A discussion with U.S.-MEPI’s Leaders for Democracy Fellows about Women and democracy in the Islamic world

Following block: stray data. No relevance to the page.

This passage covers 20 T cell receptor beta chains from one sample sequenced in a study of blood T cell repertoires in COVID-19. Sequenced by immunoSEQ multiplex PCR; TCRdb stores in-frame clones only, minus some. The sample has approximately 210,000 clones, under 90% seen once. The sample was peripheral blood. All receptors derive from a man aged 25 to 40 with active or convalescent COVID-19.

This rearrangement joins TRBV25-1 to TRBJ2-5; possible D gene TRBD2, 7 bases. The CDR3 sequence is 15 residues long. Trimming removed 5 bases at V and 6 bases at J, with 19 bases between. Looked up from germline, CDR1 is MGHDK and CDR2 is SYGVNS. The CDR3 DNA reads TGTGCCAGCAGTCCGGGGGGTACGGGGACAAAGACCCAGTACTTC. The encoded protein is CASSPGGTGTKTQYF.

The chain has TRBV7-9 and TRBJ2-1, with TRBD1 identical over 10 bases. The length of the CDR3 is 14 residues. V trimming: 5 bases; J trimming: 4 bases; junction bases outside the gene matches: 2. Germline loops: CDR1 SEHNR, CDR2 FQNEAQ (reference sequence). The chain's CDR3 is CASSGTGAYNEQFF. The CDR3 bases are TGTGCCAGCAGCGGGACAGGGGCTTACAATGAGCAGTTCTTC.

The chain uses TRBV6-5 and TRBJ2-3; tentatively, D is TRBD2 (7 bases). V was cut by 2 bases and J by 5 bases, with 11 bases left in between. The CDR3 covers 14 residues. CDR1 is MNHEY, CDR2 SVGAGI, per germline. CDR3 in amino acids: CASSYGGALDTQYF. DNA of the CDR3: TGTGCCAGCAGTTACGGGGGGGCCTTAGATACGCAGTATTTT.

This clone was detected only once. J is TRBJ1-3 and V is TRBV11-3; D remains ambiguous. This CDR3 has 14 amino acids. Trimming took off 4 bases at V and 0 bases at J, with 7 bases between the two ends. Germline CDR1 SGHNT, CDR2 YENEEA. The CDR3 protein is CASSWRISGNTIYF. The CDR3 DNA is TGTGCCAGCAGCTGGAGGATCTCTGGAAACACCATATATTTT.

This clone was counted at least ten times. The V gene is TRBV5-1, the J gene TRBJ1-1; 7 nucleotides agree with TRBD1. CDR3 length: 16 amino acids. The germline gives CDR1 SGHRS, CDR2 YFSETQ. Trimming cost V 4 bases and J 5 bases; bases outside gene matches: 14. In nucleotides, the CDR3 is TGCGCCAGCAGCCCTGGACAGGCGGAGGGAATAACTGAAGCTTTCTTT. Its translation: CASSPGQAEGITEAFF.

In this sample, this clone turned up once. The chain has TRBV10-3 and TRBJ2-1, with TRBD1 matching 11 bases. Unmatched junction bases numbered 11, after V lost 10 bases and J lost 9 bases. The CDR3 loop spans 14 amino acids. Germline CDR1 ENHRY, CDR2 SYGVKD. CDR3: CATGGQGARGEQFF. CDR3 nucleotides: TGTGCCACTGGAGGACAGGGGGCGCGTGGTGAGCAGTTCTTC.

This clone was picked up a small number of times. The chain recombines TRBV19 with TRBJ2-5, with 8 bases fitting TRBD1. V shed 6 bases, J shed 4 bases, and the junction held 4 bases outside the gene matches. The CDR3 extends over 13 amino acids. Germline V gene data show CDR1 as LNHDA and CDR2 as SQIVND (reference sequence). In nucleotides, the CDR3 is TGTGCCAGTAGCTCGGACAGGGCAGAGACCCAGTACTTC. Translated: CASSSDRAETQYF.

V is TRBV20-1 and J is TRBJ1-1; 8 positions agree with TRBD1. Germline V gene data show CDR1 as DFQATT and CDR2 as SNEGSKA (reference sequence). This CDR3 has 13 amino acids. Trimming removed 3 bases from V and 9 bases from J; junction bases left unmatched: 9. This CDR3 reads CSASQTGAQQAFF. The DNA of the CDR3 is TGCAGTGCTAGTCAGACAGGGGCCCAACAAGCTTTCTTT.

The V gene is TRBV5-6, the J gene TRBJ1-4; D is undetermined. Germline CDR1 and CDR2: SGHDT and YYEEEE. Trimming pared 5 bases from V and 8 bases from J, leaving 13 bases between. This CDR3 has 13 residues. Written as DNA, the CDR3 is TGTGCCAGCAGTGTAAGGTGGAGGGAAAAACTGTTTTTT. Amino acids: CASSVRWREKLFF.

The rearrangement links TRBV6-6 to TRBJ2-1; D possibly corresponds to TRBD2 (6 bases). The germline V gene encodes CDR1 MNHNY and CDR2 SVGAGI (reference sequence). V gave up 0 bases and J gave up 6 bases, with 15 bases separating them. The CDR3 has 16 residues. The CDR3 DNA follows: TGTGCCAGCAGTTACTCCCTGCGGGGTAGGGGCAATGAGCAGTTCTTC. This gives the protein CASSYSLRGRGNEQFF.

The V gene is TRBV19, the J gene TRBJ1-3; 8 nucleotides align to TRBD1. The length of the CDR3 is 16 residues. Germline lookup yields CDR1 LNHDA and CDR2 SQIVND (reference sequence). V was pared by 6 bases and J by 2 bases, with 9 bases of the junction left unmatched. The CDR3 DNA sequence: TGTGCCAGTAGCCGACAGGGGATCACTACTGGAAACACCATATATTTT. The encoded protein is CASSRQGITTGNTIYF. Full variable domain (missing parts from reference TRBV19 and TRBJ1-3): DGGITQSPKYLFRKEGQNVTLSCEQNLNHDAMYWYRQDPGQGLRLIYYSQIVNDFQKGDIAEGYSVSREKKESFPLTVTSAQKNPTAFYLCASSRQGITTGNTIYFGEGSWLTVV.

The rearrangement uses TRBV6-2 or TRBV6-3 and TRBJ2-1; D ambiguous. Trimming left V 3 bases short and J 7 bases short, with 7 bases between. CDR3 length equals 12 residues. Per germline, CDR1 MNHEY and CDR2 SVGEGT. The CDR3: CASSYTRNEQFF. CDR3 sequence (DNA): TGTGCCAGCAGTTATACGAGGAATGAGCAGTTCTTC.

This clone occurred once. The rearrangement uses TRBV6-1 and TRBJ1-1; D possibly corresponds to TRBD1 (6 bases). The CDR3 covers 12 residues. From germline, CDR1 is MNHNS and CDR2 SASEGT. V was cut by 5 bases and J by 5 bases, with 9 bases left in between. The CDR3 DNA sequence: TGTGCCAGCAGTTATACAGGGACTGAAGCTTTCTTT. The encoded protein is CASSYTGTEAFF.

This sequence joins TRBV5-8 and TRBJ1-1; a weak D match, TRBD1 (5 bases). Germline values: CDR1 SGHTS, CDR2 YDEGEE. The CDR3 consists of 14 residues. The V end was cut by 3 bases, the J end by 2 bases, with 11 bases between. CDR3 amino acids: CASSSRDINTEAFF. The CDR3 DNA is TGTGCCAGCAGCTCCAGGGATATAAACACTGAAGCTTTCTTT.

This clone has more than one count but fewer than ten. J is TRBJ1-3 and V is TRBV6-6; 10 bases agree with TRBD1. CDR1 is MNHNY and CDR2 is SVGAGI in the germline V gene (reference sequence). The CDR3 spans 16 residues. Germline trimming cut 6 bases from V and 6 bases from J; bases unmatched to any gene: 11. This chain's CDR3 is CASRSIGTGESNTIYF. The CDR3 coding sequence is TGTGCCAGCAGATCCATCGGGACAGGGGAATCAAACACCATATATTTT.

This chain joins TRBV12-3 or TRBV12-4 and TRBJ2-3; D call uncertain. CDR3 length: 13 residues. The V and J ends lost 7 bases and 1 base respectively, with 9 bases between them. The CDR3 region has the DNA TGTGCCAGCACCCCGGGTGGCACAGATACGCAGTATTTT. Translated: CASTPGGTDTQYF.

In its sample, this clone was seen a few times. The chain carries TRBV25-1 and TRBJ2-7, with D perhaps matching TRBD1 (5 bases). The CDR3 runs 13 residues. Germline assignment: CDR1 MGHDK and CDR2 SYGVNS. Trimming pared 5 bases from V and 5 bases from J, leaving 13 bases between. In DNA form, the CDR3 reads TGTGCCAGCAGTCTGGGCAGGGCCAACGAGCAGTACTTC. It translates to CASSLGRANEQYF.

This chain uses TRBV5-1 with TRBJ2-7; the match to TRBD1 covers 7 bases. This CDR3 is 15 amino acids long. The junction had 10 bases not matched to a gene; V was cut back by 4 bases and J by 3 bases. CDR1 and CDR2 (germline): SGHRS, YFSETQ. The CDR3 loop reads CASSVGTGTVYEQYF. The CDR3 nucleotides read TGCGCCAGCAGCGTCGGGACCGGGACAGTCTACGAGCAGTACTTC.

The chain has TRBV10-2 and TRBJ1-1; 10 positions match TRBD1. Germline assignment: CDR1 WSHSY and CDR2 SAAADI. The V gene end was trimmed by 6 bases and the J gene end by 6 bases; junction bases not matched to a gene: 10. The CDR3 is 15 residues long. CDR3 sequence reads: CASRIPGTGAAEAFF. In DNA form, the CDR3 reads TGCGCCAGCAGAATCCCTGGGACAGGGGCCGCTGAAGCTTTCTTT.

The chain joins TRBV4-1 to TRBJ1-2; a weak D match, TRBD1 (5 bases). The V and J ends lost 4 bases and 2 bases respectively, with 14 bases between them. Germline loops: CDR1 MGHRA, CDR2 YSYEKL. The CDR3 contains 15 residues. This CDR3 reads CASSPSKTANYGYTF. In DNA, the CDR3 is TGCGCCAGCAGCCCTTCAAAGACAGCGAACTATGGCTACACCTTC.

On Monday May 18th, 2015, KARAMAH’s executive director Aisha Rahman and Family Law Staff Attorney Julia Bizer met with eight fellows from the U.S.-Middle East Partnership Initiative’s Leaders for Democracy Fellowship (LDF) program in a continuing effort to further education about Muslim women’s rights in Islam. The fellows hailed from numerous Middle Eastern countries including Egypt, Iraq, Jordan, Palestine, and Syria, and the topics of discussion focused on misinterpretations of Islamic law and obstacles to Muslim women’s empowerment in the U.S. and abroad. Several fellows expressed the need for reform of family laws and civil laws in numerous Muslim countries in order to empower women. In many instances, the fellows posited, these laws are derived from Shari’ah, but they are merely personal interpretations of it. The fellows added that authoritarian resilience has been based on religion and historic fatwas which were issued to build up authority and keep the status quo. They also said that many Muslim countries’ leaders have strayed from the Prophetic model in reference to democracy, conflict resolution, and women’s rights, and that the secular model of advancement in majority Muslim countries has proven futile. Ms. Rahman also stated that democracy is not incompatible with Islam. In fact, the form of government Islam promulgated is democratic based on consultation and people’s representation.( See dr. Azizah al-Hibri’s article on Islam and Democracy). Ms. Rahman asserted that the key to change is to develop a strong civil society anchored in a solid knowledge of basic Islamic principles. She added that because of ignorance of religion, people often are unable to make sense of civil laws and rights within the context of Islam. “Before you start talking about gender or more nuanced issues of religion,” she advised the fellows, “start with a basic discussion; in this way, people are able to analyze what is being said.” Looking forward, the fellows expressed concern over how to properly educate and involve youth in their communities and asked if KARAMAH had any initiatives in this regard. Ms. Rahman explained that KARAMAH is conducting research on what is relatable to young people, and how they could be best educated on these matters. Together, Ms. Rahman and the fellows discussed options such as educating parents in order to reach children, and organizing camps where children could learn about the basics of Islam through games and sports. Though unsure of the best course of action, all members of the discussion agreed that investing in young people’s education was crucial for promoting positive leadership and change. The goal is to ultimately raise a generation of future community leaders who are knowledgeable about their rights and obligations based on the gender equitable principles of Islam.

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